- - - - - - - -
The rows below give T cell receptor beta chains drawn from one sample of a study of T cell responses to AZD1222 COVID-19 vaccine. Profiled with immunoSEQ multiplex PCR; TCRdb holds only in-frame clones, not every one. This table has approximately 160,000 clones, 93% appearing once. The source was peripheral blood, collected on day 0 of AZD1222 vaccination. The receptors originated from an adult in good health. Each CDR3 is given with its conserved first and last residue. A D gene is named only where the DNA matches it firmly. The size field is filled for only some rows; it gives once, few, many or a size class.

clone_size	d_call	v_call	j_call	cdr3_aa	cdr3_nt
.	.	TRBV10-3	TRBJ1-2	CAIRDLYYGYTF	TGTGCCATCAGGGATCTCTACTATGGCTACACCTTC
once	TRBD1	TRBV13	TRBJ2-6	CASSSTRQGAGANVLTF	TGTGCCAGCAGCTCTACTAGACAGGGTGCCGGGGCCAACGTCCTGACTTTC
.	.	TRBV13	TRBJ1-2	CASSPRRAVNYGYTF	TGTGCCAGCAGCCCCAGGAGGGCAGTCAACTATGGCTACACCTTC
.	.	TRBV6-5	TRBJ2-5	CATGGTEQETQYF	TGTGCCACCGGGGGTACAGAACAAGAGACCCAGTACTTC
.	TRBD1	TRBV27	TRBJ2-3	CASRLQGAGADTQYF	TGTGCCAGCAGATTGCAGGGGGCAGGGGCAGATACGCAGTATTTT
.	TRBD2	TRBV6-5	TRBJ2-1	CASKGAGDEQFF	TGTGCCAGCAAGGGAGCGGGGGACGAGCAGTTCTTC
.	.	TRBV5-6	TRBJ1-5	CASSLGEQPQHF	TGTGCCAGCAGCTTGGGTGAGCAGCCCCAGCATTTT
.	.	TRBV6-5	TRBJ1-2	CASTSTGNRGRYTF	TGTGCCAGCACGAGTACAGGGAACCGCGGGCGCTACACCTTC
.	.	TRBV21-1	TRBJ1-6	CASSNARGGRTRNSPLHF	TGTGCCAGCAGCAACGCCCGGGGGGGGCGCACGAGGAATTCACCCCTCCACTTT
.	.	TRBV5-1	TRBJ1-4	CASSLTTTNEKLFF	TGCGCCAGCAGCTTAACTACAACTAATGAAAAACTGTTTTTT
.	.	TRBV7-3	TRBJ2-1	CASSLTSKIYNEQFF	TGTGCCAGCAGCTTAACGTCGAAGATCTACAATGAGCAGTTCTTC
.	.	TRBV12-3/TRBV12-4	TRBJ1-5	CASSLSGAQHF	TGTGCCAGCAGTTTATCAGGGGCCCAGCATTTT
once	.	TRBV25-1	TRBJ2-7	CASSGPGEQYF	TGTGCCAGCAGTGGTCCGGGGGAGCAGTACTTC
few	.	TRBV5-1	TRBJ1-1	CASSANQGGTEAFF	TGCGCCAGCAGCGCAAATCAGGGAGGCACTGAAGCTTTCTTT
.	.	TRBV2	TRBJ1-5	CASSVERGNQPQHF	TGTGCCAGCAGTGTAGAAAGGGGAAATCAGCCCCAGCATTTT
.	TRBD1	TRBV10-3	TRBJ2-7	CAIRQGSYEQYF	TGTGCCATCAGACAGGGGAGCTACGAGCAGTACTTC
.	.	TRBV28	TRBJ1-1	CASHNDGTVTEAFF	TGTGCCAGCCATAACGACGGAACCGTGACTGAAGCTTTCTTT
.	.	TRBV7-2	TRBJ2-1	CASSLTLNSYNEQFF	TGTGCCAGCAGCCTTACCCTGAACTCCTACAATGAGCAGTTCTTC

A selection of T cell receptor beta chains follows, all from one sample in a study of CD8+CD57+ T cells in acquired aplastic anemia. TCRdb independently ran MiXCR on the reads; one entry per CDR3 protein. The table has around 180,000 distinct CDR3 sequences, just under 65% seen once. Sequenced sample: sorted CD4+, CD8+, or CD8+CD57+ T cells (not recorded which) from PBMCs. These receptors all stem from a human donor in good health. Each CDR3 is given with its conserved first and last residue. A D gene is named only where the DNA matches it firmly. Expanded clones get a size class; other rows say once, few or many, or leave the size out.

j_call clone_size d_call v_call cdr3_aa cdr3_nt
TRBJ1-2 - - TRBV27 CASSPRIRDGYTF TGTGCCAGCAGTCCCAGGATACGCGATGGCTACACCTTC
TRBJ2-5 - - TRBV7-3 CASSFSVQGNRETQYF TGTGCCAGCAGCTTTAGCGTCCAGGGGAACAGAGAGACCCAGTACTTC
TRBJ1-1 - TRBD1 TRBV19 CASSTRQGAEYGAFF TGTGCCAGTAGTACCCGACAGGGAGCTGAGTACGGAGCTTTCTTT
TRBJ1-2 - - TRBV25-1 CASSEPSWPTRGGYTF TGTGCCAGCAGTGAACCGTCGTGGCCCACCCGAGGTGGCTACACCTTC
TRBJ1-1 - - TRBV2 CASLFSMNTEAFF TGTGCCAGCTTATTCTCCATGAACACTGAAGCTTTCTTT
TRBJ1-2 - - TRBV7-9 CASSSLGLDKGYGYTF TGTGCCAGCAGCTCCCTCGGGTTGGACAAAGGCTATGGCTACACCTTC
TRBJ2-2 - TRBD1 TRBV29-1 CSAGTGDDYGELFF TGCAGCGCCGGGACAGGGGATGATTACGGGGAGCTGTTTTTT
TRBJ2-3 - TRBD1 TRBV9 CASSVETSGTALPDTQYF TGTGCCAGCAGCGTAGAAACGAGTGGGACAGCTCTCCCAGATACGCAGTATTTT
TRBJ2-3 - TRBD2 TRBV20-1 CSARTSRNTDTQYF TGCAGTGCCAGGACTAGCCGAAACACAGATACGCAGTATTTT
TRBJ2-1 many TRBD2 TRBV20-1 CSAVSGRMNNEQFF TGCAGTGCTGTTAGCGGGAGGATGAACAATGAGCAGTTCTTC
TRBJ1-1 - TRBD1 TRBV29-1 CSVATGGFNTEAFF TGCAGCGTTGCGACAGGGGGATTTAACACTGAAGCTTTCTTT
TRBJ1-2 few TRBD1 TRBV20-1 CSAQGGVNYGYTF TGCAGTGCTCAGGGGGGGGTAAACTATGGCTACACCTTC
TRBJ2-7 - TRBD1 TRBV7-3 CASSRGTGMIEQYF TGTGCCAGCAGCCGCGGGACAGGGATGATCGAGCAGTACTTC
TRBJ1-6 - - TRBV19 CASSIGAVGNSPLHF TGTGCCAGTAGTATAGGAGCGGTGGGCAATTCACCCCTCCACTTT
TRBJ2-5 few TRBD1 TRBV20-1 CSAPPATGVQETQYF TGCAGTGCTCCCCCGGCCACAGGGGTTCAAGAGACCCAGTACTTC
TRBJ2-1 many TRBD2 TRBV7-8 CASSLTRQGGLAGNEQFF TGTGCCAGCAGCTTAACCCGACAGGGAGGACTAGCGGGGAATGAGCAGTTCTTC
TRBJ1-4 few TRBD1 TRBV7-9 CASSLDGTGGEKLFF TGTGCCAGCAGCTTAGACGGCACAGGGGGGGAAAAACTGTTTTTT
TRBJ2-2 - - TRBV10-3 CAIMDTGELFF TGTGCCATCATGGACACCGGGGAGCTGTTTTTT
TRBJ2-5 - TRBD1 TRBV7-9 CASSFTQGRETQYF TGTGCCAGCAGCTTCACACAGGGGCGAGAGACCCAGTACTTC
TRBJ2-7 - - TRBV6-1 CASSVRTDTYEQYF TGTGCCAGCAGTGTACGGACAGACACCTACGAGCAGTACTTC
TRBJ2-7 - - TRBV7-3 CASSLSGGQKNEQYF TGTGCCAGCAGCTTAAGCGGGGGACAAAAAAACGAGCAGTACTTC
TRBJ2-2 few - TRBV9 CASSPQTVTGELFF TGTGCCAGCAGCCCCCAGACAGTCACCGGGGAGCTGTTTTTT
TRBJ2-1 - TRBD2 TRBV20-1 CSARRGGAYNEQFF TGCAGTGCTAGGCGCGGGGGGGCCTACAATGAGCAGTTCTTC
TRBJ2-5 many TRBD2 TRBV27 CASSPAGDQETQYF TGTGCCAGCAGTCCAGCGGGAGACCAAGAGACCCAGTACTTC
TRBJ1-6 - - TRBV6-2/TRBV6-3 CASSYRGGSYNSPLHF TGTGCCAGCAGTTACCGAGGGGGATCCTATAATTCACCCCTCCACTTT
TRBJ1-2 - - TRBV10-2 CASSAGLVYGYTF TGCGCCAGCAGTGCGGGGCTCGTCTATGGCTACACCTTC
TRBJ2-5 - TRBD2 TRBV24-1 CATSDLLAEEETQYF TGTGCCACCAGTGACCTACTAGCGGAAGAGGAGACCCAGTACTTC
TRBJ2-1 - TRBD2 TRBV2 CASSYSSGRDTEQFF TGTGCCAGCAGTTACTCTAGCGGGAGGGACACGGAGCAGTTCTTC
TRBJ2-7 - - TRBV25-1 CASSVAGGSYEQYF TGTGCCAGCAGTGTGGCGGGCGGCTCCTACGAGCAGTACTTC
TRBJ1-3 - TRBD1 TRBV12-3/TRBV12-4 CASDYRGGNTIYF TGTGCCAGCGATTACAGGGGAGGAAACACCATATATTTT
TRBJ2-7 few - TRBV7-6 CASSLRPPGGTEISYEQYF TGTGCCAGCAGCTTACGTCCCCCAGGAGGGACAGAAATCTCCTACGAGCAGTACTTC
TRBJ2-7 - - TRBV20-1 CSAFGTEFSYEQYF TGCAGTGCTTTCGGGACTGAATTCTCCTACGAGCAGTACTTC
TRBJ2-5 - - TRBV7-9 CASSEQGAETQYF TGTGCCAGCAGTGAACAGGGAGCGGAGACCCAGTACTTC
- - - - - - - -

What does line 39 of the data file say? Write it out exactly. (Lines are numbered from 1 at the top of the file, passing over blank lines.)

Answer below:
TRBJ1-4 few TRBD1 TRBV7-9 CASSLDGTGGEKLFF TGTGCCAGCAGCTTAGACGGCACAGGGGGGGAAAAACTGTTTTTT